Tuesday, July 5, 2011

Color calibration FTW

So today's blog topic is a very important one covering one of the critical things you need to understand when setting up your own digital darkroom... Color Calibration.

So what is it?

Well here is the deal... take a picture, and then send it to a decent photo lab to make a print of it... then open that same picture on your computer in the windows photo viewer... then compare... what do you see?

The photos look different. The colors are not quite the same. The tone is just totally off, and it may be brighter or darker then you saw on the screen.

So what is the problem here?

Well there are several.... First the problem lies with your output.. You see your monitor/computer just isn't out of the box going to know how to display the colors as they are supposed to look (As compared to the standard).

(Note: your image file is made up of pixels.. each of which has four values.. Red, Green, Blue, and Luminosity. RGB tell the computer what the color is, and luminosity gives the brightness...)

So for a particular RGB (Red, Green, Blue) value the actual color displayed is not going to match the standard as to what that color is supposed to look like. There will be error due to the design of the screen, and due to tolerances within that particular one (because after all unless you buy a very expensive monitor designed for graphic work they just kinda slap em together). Also most monitors are setup (With their on board controls) to be optimal for business or video games. Typically they have cold color tones and lots of contrast. This pumps up the brightness and makes the black deep.. but it kills all the highlight details and makes skin look colorless. The resultant display may be "pleasing" to your eyes and good for viewing a PowerPoint presentation, playing a game, or watching YouTube videos... but the images won't be faithful to their source data.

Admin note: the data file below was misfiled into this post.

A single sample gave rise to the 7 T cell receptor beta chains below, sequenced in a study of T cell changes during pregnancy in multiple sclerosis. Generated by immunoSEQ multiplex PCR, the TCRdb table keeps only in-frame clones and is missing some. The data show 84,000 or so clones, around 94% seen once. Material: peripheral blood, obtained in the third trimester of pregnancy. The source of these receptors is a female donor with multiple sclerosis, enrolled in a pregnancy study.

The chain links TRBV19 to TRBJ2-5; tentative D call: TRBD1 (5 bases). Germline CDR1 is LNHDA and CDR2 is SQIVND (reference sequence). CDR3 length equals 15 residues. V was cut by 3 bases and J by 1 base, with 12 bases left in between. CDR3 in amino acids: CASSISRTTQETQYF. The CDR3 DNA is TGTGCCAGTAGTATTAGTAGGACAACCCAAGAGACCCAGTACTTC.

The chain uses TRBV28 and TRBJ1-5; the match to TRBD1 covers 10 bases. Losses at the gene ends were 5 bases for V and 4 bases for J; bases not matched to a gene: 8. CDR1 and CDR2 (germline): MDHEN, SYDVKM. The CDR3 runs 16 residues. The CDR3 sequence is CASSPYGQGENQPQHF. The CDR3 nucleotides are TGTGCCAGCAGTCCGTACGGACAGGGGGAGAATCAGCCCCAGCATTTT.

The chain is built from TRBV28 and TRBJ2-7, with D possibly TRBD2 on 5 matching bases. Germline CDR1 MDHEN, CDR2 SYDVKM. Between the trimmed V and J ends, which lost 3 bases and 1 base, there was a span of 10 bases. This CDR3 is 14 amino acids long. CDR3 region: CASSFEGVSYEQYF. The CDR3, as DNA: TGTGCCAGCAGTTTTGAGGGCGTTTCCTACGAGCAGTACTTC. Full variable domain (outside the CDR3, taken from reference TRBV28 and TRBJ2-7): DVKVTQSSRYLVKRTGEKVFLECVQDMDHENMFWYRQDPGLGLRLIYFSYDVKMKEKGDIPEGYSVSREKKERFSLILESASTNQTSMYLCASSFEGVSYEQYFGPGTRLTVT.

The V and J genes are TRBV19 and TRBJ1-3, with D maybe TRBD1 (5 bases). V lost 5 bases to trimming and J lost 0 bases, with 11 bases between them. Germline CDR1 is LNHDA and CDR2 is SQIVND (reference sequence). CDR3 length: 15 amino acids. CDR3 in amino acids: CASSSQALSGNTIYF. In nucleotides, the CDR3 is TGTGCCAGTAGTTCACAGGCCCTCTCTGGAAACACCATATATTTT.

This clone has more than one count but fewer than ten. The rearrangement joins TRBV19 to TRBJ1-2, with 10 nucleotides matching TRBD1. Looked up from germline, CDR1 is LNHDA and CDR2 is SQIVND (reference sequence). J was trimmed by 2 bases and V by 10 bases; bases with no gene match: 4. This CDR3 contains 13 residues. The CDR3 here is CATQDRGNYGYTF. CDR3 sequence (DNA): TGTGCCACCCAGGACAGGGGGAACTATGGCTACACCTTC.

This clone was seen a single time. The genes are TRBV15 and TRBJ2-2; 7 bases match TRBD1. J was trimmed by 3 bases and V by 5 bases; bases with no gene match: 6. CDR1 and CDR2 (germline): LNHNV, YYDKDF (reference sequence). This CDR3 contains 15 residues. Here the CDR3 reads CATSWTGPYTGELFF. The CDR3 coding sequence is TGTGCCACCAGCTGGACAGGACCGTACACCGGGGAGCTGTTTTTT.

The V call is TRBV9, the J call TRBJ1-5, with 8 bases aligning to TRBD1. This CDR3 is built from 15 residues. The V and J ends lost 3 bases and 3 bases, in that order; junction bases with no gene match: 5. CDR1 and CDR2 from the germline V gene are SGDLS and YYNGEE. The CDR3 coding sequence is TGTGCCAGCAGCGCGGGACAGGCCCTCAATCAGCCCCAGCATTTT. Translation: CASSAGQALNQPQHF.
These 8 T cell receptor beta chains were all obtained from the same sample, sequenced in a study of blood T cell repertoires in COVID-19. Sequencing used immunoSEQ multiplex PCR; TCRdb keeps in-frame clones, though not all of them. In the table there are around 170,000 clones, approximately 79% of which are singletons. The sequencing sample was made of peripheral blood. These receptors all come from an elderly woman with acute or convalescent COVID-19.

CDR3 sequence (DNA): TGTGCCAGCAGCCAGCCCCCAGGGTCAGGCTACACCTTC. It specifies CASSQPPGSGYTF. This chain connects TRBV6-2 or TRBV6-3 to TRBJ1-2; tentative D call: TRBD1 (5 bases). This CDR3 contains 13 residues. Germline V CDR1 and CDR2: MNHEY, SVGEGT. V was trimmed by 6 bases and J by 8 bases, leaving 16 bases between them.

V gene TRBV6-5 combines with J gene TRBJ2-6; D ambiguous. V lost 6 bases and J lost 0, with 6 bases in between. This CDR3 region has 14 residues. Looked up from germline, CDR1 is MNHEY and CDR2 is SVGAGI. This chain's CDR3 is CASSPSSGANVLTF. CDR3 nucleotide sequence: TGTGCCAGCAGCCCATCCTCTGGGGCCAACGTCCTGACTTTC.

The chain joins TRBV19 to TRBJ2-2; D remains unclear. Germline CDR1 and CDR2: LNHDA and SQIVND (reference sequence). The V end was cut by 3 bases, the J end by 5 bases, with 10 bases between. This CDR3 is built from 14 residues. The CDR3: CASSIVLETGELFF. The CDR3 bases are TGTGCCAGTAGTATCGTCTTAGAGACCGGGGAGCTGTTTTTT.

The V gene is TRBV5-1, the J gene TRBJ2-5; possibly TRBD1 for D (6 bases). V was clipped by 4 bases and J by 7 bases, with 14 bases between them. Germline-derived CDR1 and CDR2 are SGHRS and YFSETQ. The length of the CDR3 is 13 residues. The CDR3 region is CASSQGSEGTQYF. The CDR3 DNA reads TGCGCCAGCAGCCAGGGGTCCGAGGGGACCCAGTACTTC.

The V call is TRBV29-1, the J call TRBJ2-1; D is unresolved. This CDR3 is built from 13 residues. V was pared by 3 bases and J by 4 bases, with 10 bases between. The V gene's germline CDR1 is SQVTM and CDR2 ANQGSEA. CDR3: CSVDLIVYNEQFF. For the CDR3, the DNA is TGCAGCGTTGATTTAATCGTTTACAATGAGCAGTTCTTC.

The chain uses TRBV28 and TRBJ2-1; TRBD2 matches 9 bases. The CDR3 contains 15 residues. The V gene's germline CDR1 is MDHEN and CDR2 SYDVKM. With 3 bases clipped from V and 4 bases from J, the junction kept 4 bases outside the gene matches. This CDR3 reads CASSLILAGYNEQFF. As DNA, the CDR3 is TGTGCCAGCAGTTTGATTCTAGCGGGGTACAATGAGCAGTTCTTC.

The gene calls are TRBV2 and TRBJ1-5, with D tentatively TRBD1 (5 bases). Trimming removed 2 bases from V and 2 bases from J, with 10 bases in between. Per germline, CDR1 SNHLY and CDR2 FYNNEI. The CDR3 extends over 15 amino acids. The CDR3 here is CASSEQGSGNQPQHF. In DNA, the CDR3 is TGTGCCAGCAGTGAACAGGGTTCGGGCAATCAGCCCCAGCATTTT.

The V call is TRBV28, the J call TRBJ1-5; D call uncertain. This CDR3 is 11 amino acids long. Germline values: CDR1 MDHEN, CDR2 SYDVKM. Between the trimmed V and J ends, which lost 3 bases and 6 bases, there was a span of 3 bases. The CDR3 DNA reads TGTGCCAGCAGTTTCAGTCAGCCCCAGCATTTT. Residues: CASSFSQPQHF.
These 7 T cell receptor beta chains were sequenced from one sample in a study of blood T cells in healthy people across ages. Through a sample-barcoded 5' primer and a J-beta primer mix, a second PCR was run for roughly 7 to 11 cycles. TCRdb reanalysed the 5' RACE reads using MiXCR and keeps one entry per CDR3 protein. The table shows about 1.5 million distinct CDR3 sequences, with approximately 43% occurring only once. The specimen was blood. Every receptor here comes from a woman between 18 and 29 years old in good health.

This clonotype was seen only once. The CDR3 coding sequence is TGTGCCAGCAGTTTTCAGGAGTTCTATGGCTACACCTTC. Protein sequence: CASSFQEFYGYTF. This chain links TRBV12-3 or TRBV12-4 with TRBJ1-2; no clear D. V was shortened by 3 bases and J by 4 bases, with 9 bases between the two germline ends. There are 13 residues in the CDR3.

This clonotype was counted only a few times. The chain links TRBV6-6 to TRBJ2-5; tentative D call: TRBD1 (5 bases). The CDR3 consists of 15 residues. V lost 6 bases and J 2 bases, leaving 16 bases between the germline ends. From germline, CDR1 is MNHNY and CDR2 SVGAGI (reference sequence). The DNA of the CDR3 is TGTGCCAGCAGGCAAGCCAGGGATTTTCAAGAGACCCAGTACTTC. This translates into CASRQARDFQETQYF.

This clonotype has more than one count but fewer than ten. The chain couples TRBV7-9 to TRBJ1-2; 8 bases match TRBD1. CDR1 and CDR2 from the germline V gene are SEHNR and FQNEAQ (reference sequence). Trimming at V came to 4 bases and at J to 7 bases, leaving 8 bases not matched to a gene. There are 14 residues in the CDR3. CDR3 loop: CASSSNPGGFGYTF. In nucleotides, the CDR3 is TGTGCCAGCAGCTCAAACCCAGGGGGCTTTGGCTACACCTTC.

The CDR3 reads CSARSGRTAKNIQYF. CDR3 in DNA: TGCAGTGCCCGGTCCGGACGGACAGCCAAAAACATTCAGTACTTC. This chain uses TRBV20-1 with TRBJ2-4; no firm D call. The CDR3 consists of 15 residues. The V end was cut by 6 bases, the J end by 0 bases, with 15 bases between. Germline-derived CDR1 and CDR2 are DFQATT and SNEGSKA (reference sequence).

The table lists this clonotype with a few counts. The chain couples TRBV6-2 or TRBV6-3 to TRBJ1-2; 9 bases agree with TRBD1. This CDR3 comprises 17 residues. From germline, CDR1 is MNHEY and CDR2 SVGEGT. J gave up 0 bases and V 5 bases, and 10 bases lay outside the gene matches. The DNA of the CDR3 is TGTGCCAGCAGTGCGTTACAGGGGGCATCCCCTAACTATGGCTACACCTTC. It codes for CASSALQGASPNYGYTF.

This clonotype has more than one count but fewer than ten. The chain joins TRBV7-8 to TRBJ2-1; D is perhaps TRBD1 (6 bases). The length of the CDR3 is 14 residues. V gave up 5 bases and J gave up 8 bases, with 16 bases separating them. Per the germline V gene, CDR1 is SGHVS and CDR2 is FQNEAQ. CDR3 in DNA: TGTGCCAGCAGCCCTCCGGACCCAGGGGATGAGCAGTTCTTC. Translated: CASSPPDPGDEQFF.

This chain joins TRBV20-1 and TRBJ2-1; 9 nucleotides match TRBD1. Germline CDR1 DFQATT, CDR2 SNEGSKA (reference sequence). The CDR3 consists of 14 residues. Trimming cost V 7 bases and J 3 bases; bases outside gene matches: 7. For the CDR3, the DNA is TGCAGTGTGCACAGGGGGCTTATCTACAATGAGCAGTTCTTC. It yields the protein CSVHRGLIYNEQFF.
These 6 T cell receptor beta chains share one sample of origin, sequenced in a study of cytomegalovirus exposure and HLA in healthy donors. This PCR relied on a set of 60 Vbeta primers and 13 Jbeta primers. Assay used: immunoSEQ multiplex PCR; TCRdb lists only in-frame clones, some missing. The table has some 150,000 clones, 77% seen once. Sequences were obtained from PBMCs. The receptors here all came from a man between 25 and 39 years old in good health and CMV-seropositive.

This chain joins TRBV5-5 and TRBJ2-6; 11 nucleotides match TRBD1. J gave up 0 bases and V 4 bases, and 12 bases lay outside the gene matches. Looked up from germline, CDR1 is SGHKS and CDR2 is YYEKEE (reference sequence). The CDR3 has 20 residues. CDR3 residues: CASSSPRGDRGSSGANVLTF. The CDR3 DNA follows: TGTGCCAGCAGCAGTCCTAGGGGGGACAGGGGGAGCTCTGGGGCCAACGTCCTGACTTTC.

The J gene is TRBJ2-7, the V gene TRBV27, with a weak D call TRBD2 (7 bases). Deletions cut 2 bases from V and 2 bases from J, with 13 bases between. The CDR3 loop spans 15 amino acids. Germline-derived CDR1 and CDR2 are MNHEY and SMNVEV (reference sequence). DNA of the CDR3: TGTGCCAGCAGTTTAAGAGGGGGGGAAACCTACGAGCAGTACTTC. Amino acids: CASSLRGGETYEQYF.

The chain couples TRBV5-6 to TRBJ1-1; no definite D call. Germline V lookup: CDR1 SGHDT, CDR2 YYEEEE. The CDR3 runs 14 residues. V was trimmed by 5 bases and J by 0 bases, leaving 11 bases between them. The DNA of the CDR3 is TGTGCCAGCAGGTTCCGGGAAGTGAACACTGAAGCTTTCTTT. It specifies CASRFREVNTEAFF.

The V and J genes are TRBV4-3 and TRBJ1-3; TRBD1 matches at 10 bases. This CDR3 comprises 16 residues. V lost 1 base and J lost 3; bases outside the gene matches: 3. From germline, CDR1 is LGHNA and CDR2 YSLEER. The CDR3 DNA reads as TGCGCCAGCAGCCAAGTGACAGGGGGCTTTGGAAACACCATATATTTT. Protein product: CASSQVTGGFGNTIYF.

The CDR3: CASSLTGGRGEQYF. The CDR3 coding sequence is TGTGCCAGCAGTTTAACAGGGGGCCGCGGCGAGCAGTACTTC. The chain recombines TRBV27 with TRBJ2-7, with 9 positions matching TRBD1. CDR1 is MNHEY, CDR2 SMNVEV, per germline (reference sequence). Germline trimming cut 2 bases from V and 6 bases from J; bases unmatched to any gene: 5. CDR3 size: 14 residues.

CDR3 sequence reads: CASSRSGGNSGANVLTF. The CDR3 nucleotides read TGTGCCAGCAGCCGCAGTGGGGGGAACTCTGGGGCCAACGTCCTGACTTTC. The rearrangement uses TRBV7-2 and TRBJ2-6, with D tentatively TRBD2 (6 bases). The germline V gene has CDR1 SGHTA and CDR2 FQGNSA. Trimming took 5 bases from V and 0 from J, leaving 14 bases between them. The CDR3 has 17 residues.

Another problem is with the software you use to display the photo. Every image has a color space associated with it. The color space defines what a particular RGB value is supposed to look like. There are several, but the one most often used by digital photographers is sRGB. Only software that has built in color management can read the image data and interpret it against the color space and then display the colors correctly. Otherwise the colors will (Again) be off.

The only software that I know of that has built in color management is Adobe Photoshop, and Lightroom. Other adobe products probably have it.. as well as other professional (or serious amateur) level software. However your standard windows photo viewer will not, and your Internet Explorer (or Firefox) will not either.

Obviously.. if you fall into one or both of the two issues above you won't be able to process your images properly for print. Without a true display of how the image will look on paper you can't possibly adjust the exposure, color saturation, and etc. Anything you do will be a shot in the dark. So if you are in this situation it is imperative you take action to establish a better "digital darkroom" for your work.

Calibrate your Monitor
FIRST... you need to calibrate your monitor/computer. This is easier then it sounds.. but does require a small investment in a calibration tool. DO NOT go by any of those tutorials that tell you how to do it with your eye... its not worth the time.. The tool will be some software, and then a colorometer which attaches to your monitor screen or hangs in front of it. The software will display RGB values and grey scale values and the meter will read them. The software will compare the measured output with what it is supposed to be.. and then generate a color profile for your computer/monitor. The profile tells your video card how to adjust the display output so that the RGB values more closely match the standard.